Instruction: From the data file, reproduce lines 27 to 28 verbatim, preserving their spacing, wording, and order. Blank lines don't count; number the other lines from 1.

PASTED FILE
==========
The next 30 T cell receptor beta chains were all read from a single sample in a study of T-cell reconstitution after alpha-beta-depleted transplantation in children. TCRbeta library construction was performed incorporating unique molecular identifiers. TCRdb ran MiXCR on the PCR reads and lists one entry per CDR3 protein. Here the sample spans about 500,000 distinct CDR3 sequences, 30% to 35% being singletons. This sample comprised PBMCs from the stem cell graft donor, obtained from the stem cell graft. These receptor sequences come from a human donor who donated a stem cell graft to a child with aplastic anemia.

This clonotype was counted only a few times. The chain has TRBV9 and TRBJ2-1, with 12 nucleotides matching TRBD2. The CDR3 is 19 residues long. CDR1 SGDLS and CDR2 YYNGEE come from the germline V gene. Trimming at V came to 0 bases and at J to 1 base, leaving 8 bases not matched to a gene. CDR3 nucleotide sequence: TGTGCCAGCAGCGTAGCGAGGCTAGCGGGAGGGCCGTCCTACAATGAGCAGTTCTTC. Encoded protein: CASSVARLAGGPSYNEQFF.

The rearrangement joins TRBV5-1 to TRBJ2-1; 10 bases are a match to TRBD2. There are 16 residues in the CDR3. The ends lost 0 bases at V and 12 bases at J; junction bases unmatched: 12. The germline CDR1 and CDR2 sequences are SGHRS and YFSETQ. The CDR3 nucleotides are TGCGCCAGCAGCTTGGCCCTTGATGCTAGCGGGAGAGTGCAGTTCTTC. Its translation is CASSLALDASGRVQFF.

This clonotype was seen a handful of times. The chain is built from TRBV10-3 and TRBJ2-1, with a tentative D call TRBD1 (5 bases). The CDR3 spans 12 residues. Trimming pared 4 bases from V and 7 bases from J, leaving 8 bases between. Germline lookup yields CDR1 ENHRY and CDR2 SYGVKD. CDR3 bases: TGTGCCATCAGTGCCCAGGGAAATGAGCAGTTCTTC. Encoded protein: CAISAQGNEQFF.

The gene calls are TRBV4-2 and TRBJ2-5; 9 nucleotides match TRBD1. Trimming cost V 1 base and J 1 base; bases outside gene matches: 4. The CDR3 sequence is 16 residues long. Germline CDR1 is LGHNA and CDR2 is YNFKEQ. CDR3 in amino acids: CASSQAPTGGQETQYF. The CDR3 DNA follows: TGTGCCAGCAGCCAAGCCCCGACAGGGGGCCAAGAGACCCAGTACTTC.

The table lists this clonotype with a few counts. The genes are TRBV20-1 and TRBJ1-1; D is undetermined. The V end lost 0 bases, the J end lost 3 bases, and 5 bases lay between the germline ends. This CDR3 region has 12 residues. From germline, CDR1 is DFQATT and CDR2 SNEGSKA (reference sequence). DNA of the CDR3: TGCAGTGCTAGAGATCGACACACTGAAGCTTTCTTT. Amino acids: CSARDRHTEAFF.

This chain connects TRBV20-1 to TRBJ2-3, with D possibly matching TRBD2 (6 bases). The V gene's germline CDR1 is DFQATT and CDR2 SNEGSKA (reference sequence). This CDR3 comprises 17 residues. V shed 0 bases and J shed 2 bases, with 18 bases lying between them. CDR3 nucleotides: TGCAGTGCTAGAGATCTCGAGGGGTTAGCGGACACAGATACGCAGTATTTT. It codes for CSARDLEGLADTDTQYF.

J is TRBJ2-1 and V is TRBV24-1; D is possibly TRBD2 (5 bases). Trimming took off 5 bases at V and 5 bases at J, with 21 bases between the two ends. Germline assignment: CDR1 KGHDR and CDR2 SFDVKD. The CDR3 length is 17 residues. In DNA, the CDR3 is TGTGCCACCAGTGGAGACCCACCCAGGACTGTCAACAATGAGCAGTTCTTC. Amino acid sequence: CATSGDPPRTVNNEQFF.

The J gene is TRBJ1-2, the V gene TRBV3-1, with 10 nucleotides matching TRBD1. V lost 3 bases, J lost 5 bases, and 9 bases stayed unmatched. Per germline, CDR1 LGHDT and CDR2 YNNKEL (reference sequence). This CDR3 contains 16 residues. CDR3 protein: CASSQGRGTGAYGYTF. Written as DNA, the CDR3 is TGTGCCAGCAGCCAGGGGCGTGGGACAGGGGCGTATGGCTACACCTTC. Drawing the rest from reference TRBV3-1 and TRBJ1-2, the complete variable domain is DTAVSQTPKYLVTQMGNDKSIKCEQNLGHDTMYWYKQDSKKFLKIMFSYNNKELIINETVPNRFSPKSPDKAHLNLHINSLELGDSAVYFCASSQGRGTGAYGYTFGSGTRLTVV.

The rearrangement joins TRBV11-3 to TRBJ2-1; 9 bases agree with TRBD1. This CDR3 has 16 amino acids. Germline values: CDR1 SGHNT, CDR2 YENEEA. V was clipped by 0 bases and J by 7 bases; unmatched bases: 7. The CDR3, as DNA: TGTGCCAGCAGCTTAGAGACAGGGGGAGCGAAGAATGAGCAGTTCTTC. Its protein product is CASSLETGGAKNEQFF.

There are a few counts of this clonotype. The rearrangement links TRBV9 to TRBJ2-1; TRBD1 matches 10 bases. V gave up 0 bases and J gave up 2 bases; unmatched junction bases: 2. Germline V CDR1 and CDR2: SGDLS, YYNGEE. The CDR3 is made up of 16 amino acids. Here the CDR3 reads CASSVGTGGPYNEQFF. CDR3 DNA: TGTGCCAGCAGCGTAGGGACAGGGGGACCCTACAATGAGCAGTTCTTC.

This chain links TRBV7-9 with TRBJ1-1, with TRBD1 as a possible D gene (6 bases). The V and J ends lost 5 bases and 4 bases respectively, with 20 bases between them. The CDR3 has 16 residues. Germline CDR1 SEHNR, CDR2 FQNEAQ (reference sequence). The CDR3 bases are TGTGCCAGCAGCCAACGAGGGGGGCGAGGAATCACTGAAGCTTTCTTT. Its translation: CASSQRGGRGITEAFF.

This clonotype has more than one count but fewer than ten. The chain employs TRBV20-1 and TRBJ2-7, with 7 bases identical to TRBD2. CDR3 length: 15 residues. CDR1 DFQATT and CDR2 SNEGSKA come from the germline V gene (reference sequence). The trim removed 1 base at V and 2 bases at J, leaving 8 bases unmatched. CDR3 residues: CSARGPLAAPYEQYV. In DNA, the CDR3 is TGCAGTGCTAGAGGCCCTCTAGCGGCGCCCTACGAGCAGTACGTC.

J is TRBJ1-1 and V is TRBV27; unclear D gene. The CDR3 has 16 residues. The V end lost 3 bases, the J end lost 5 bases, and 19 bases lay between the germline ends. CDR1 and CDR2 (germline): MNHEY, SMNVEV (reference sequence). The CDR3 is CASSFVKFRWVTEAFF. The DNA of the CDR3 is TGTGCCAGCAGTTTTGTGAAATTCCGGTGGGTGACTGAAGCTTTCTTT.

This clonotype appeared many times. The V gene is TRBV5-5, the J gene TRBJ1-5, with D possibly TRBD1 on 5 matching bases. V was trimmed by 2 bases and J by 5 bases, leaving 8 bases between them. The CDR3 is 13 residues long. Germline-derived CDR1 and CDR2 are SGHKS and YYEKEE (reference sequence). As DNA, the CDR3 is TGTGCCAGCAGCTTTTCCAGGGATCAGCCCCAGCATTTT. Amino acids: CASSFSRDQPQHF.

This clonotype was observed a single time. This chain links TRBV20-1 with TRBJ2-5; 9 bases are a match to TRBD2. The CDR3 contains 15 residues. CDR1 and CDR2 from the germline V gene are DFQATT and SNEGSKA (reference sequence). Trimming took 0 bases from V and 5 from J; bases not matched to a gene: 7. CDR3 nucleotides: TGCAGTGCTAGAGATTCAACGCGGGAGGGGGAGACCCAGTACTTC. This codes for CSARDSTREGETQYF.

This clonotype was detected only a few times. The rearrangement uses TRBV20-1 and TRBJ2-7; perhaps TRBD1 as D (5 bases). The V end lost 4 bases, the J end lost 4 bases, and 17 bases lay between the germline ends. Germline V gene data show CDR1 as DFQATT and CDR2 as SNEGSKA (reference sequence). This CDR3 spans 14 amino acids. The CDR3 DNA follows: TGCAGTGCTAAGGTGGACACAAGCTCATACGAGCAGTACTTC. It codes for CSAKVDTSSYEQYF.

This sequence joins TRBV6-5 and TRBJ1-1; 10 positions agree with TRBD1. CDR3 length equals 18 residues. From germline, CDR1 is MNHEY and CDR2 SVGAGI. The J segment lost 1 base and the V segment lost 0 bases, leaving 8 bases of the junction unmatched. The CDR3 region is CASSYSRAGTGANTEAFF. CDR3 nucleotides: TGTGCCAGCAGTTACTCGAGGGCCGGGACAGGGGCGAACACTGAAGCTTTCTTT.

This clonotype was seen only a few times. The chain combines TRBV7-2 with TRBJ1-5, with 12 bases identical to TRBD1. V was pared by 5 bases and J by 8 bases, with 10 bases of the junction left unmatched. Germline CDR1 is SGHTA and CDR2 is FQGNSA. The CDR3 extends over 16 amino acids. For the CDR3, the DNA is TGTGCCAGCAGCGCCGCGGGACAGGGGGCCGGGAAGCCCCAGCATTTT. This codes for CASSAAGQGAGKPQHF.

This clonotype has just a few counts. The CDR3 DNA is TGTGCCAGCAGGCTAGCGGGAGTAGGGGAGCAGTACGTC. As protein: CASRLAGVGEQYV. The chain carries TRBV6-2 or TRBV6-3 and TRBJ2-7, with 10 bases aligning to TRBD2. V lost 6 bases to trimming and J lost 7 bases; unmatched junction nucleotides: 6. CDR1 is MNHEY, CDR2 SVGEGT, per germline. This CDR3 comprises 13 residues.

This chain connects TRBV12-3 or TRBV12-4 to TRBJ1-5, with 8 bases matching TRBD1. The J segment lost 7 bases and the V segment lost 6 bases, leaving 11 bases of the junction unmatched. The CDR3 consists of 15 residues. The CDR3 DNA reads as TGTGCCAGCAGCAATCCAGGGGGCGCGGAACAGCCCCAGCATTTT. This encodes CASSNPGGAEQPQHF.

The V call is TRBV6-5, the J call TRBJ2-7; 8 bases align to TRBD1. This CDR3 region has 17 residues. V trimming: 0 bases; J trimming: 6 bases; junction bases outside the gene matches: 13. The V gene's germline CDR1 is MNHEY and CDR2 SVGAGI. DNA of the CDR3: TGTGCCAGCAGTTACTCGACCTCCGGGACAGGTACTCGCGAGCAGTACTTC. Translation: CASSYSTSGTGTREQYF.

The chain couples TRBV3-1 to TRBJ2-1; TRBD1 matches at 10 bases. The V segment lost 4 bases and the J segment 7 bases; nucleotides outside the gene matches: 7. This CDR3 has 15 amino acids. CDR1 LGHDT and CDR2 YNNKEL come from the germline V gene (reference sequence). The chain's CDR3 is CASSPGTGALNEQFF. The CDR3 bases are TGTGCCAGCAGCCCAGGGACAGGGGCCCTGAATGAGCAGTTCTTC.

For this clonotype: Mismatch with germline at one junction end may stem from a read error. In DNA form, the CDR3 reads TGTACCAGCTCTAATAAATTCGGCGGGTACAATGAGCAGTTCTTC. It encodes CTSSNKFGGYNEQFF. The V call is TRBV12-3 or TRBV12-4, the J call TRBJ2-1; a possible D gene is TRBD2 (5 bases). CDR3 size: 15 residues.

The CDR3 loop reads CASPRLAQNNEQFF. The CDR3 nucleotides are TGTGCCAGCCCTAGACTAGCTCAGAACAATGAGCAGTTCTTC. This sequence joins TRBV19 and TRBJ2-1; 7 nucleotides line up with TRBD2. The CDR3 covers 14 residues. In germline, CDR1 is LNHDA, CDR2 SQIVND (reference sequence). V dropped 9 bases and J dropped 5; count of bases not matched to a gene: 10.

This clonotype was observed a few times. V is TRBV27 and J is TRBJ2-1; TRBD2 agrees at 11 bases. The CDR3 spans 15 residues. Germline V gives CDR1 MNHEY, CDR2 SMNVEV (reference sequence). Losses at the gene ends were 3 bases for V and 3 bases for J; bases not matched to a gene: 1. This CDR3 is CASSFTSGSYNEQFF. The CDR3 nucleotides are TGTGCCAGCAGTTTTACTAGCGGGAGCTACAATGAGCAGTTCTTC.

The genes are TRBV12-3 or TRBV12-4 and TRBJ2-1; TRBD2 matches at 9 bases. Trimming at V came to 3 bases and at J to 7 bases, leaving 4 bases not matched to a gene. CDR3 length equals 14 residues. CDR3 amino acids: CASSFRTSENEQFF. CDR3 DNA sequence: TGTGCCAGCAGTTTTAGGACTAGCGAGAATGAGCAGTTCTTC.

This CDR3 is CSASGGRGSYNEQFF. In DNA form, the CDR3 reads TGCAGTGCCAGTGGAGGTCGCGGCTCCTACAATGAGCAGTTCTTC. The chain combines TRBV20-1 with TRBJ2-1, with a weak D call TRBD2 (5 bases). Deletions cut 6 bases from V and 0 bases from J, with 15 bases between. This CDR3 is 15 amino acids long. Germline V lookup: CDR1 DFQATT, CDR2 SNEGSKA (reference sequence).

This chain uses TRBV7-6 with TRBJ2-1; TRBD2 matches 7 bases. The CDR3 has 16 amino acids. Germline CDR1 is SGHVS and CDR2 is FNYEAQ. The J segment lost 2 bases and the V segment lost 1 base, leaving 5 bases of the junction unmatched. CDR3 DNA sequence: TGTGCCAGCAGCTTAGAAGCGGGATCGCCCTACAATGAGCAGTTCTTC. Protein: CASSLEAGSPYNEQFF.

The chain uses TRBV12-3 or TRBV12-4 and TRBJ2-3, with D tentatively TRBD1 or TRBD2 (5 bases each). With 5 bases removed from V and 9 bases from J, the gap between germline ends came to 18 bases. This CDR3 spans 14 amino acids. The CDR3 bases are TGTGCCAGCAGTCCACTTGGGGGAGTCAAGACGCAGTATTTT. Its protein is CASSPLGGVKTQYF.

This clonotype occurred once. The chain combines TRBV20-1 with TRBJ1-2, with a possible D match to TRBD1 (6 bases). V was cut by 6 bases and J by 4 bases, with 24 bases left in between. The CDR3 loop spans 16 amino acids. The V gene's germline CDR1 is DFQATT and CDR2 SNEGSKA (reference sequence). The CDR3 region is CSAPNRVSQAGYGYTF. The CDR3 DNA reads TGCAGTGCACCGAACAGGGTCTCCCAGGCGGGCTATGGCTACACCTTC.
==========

The genes are TRBV12-3 or TRBV12-4 and TRBJ2-1; TRBD2 matches at 9 bases. Trimming at V came to 3 bases and at J to 7 bases, leaving 4 bases not matched to a gene. CDR3 length equals 14 residues. CDR3 amino acids: CASSFRTSENEQFF. CDR3 DNA sequence: TGTGCCAGCAGTTTTAGGACTAGCGAGAATGAGCAGTTCTTC.

This CDR3 is CSASGGRGSYNEQFF. In DNA form, the CDR3 reads TGCAGTGCCAGTGGAGGTCGCGGCTCCTACAATGAGCAGTTCTTC. The chain combines TRBV20-1 with TRBJ2-1, with a weak D call TRBD2 (5 bases). Deletions cut 6 bases from V and 0 bases from J, with 15 bases between. This CDR3 is 15 amino acids long. Germline V lookup: CDR1 DFQATT, CDR2 SNEGSKA (reference sequence).